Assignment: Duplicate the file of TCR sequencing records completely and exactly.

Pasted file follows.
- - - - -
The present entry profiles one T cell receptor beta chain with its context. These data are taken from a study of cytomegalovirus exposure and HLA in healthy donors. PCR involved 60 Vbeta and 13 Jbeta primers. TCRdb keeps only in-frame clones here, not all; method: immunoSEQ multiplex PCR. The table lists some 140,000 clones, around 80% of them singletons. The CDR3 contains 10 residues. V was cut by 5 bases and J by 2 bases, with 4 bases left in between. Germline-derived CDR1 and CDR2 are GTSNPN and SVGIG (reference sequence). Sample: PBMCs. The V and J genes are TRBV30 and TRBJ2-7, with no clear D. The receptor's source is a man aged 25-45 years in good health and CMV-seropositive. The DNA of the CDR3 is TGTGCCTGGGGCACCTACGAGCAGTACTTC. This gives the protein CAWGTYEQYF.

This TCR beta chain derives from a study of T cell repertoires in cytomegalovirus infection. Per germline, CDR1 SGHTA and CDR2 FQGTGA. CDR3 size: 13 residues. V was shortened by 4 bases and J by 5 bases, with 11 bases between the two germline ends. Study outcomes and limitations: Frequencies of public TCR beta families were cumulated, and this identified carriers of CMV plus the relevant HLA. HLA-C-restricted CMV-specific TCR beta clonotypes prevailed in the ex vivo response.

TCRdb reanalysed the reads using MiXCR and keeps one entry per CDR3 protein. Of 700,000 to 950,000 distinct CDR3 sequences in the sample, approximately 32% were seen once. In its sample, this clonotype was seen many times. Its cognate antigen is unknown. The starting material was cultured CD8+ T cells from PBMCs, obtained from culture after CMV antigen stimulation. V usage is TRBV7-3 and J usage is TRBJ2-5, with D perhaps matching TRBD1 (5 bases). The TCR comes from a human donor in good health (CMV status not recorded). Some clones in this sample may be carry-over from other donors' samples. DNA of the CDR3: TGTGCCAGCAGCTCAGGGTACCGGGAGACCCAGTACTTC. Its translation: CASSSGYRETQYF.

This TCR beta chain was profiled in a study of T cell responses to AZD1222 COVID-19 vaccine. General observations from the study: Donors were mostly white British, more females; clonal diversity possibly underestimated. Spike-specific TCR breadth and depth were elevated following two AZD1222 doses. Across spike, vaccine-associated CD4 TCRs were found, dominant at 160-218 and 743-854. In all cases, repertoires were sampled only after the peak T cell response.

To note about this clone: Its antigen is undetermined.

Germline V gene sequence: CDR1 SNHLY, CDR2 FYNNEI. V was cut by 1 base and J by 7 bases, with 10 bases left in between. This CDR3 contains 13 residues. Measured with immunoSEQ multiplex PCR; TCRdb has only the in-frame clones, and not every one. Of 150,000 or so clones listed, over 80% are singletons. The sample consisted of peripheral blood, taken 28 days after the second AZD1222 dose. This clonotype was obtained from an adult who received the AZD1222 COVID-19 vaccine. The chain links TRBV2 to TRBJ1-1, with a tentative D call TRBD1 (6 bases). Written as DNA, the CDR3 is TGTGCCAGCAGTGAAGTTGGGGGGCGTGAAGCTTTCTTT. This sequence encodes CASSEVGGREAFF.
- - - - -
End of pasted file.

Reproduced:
The present entry profiles one T cell receptor beta chain with its context. These data are taken from a study of cytomegalovirus exposure and HLA in healthy donors. PCR involved 60 Vbeta and 13 Jbeta primers. TCRdb keeps only in-frame clones here, not all; method: immunoSEQ multiplex PCR. The table lists some 140,000 clones, around 80% of them singletons. The CDR3 contains 10 residues. V was cut by 5 bases and J by 2 bases, with 4 bases left in between. Germline-derived CDR1 and CDR2 are GTSNPN and SVGIG (reference sequence). Sample: PBMCs. The V and J genes are TRBV30 and TRBJ2-7, with no clear D. The receptor's source is a man aged 25-45 years in good health and CMV-seropositive. The DNA of the CDR3 is TGTGCCTGGGGCACCTACGAGCAGTACTTC. This gives the protein CAWGTYEQYF.

This TCR beta chain derives from a study of T cell repertoires in cytomegalovirus infection. Per germline, CDR1 SGHTA and CDR2 FQGTGA. CDR3 size: 13 residues. V was shortened by 4 bases and J by 5 bases, with 11 bases between the two germline ends. Study outcomes and limitations: Frequencies of public TCR beta families were cumulated, and this identified carriers of CMV plus the relevant HLA. HLA-C-restricted CMV-specific TCR beta clonotypes prevailed in the ex vivo response.

TCRdb reanalysed the reads using MiXCR and keeps one entry per CDR3 protein. Of 700,000 to 950,000 distinct CDR3 sequences in the sample, approximately 32% were seen once. In its sample, this clonotype was seen many times. Its cognate antigen is unknown. The starting material was cultured CD8+ T cells from PBMCs, obtained from culture after CMV antigen stimulation. V usage is TRBV7-3 and J usage is TRBJ2-5, with D perhaps matching TRBD1 (5 bases). The TCR comes from a human donor in good health (CMV status not recorded). Some clones in this sample may be carry-over from other donors' samples. DNA of the CDR3: TGTGCCAGCAGCTCAGGGTACCGGGAGACCCAGTACTTC. Its translation: CASSSGYRETQYF.

This TCR beta chain was profiled in a study of T cell responses to AZD1222 COVID-19 vaccine. General observations from the study: Donors were mostly white British, more females; clonal diversity possibly underestimated. Spike-specific TCR breadth and depth were elevated following two AZD1222 doses. Across spike, vaccine-associated CD4 TCRs were found, dominant at 160-218 and 743-854. In all cases, repertoires were sampled only after the peak T cell response.

To note about this clone: Its antigen is undetermined.

Germline V gene sequence: CDR1 SNHLY, CDR2 FYNNEI. V was cut by 1 base and J by 7 bases, with 10 bases left in between. This CDR3 contains 13 residues. Measured with immunoSEQ multiplex PCR; TCRdb has only the in-frame clones, and not every one. Of 150,000 or so clones listed, over 80% are singletons. The sample consisted of peripheral blood, taken 28 days after the second AZD1222 dose. This clonotype was obtained from an adult who received the AZD1222 COVID-19 vaccine. The chain links TRBV2 to TRBJ1-1, with a tentative D call TRBD1 (6 bases). Written as DNA, the CDR3 is TGTGCCAGCAGTGAAGTTGGGGGGCGTGAAGCTTTCTTT. This sequence encodes CASSEVGGREAFF.